Surely, pushing those lines upwards would not solve the underlying problem in the G3 but it would address on very important obstacle to global rebalancing. In essence, it would put the burden on the broadest shoulders not because of some political/economic disdain for current account deficits in the OECD or because we should "exploit" the emerging world’s increasing aggregate demand, but simply because it is what makes economic sense. In this context, I have always agreed with the now silenced blogger Brad Setser that a global currency alignment is needed. What we have debated however was rather the importance attributed to China relative to other EMs as well as the importance of demographics as an underlying driver of the shift in aggregate demand growth and/or decline.

In conclusion there are two points to take away here. Firstly, the game of old maid will continue as a trading theme and as always you want to buy whoever gets to hold it among the G3. In addition, any currency moves in an intra G3 context also constitute shifting of market share vis-a-vis global high growth economies who will, whether it be kicking and screaming or willingly, be dragged into providing more of global aggregate demand through external deficits. For this to happen sustainably however, we need to see joint appreciation of emerging market currencies against the G3 or, more intuitively, the appreciation of a basket of emerging market currencies versus the G3. Continuing to believe that domestic demand can be a growth driver in the G3 let alone the OECD is the same thing as calling on Old Maids to play a game cards which they won’t and can’t play anymore.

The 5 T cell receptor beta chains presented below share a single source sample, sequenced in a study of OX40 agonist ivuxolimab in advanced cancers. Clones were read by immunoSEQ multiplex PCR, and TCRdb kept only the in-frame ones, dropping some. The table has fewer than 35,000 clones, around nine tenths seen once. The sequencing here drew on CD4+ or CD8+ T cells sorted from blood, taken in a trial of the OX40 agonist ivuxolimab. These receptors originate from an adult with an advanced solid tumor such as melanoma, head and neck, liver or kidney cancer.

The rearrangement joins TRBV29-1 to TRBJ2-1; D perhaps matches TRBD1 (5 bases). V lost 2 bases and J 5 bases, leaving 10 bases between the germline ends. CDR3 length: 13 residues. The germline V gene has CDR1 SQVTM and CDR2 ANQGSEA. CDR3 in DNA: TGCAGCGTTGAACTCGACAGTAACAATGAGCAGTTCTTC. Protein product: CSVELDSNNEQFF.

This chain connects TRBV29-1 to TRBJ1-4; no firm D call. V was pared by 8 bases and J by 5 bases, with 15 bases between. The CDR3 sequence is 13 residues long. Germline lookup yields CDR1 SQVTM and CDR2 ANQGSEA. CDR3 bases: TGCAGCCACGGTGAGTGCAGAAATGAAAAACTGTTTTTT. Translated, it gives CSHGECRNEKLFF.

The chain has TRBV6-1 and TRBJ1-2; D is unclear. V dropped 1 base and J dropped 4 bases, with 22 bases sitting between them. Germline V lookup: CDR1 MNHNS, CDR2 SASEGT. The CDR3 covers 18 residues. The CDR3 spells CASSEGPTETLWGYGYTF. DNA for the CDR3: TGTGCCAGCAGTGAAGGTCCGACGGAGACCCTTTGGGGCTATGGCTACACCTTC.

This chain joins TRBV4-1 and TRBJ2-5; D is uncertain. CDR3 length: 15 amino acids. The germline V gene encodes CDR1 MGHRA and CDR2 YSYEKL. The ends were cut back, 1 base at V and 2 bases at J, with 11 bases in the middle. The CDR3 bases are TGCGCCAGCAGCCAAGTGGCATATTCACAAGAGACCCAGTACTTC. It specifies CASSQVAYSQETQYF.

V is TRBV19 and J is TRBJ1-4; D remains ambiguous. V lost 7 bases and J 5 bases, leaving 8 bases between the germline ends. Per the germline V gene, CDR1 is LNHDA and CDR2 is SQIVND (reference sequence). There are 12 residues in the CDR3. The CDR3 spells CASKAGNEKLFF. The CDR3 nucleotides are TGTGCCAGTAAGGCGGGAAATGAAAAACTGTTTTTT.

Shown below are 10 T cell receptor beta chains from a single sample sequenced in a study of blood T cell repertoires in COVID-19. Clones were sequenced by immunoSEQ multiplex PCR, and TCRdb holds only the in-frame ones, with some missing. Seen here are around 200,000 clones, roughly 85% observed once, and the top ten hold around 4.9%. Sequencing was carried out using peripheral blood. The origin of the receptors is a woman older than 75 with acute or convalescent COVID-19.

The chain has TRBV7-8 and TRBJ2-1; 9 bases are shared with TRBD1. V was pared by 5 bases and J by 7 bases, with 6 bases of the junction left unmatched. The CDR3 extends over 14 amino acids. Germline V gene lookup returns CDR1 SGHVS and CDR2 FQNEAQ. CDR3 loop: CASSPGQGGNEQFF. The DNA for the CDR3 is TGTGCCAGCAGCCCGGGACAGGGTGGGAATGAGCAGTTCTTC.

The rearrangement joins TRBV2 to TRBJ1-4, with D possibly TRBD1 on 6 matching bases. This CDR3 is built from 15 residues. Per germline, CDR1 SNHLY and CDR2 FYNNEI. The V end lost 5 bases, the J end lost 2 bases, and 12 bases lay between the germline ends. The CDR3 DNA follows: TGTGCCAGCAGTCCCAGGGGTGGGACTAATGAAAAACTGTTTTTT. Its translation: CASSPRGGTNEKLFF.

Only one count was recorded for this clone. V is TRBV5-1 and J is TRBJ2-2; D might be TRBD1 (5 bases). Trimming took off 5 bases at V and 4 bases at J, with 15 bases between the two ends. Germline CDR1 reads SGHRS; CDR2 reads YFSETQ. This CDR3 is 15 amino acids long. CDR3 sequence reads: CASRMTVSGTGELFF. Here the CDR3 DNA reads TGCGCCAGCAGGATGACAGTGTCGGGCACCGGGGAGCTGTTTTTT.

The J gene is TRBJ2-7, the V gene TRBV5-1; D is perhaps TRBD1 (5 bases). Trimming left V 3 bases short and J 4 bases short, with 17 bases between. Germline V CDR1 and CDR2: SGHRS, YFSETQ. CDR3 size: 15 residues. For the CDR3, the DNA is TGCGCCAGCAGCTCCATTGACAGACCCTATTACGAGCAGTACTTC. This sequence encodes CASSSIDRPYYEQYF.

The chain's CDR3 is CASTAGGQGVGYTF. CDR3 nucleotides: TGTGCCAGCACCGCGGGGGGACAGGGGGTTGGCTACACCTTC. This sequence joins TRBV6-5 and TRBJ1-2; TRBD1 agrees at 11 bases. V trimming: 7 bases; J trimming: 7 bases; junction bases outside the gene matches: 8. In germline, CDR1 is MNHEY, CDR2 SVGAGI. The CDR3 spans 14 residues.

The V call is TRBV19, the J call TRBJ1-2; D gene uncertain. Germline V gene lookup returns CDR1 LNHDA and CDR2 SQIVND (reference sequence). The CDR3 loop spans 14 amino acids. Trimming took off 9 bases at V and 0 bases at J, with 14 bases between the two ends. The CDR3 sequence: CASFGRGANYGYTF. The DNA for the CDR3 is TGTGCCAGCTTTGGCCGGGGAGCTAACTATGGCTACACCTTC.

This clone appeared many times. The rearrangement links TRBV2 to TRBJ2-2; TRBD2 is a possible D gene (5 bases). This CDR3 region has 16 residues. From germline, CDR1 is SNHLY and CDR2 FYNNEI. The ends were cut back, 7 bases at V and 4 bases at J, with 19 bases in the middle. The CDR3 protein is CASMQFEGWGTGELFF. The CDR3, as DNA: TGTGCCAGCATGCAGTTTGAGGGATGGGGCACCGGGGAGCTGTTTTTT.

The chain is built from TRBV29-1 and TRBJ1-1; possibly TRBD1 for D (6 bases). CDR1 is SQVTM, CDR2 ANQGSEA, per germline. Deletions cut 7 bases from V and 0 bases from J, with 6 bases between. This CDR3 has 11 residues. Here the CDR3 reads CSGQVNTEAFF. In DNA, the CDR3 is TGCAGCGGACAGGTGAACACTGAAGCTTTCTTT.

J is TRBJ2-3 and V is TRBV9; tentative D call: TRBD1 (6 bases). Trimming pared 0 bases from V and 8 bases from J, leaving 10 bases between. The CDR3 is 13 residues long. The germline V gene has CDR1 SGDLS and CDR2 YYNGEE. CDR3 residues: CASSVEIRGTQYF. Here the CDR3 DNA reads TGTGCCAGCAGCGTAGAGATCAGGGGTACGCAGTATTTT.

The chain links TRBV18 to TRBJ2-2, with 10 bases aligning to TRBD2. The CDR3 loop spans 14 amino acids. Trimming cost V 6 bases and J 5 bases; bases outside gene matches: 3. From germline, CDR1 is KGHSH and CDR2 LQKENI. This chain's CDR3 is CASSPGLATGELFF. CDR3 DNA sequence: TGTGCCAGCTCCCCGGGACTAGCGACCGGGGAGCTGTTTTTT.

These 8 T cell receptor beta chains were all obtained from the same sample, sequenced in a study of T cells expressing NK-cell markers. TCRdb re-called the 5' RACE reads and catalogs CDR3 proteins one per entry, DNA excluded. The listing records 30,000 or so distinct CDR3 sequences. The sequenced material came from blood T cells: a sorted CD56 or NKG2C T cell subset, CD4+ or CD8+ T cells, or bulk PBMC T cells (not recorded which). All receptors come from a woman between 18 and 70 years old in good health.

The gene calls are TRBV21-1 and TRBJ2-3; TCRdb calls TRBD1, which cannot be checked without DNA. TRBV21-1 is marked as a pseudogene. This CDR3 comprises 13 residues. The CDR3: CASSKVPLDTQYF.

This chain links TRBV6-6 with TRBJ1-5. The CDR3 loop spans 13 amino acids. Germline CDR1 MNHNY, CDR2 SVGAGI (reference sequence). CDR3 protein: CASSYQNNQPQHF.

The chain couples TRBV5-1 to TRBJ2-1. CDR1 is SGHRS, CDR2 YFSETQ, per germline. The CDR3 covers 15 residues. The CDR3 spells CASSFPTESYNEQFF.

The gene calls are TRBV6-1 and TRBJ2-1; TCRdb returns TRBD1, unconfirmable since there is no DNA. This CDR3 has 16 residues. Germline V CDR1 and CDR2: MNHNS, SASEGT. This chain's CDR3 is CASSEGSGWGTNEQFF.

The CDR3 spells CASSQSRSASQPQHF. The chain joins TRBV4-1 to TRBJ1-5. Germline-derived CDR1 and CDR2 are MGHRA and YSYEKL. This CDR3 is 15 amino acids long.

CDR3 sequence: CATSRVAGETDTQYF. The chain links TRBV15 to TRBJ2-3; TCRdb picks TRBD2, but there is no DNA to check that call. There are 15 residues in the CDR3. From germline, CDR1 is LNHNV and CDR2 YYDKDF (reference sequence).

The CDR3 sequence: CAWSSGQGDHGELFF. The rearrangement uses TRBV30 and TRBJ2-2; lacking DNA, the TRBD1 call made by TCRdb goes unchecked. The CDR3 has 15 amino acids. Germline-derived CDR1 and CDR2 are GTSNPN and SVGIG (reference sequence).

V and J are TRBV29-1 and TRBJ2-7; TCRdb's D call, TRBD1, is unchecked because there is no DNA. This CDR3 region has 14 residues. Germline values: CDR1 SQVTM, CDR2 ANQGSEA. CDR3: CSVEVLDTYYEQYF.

[1] – For simplicity, I will leave out pegging oil exporters here, but their role in this game is not fundamentally different.

[2] – Again, considerable complexity is left out. For example, the credit expansion in Hungary originated mainly from Switzerland (and by proxy through the Austrian banking system) and in the Baltics the Scandinavian economies supplied most of the credit (Sweden in particular).

[3] – Yes, I know the baby boomers will now become a drag and this is important but that is a bulge moving through an otherwise pretty stable population pyramid as a result of healthy immigration rates and replacement level fertility. In short; demographics in Japan are deflationary (and also in Germany), but I am not sure this is the case, strictu sensu, in the US.

[4] – This basket is created using share of global GDP of the G3 which is obviously inadequate, but let us just assume that we are dealing with economies that are either already relatively open or are going to become more open as we move forward (e.g. India).

* All data is from St. Louis Fed.

Claus Vistesen

About 

Claus Vistesen is a Danish economist who specialises in macroeconomics. His primary research interests include demographics, macroeconomics and international finance.

5 Comments

  1. Brian says:

    A clear rundown made so much better while enjoying your superb punctuation. :-)

  2. Brick says:

    While reading this I was reminded of Michael Pettis’s article about how he was worried that these global imbalances rather than correcting could accelerate. One thing I would disagree with is that the US consumer is tapped out. I see the US consumer producing a lower level of demand going forward due to all the things you mention, but there is still demand.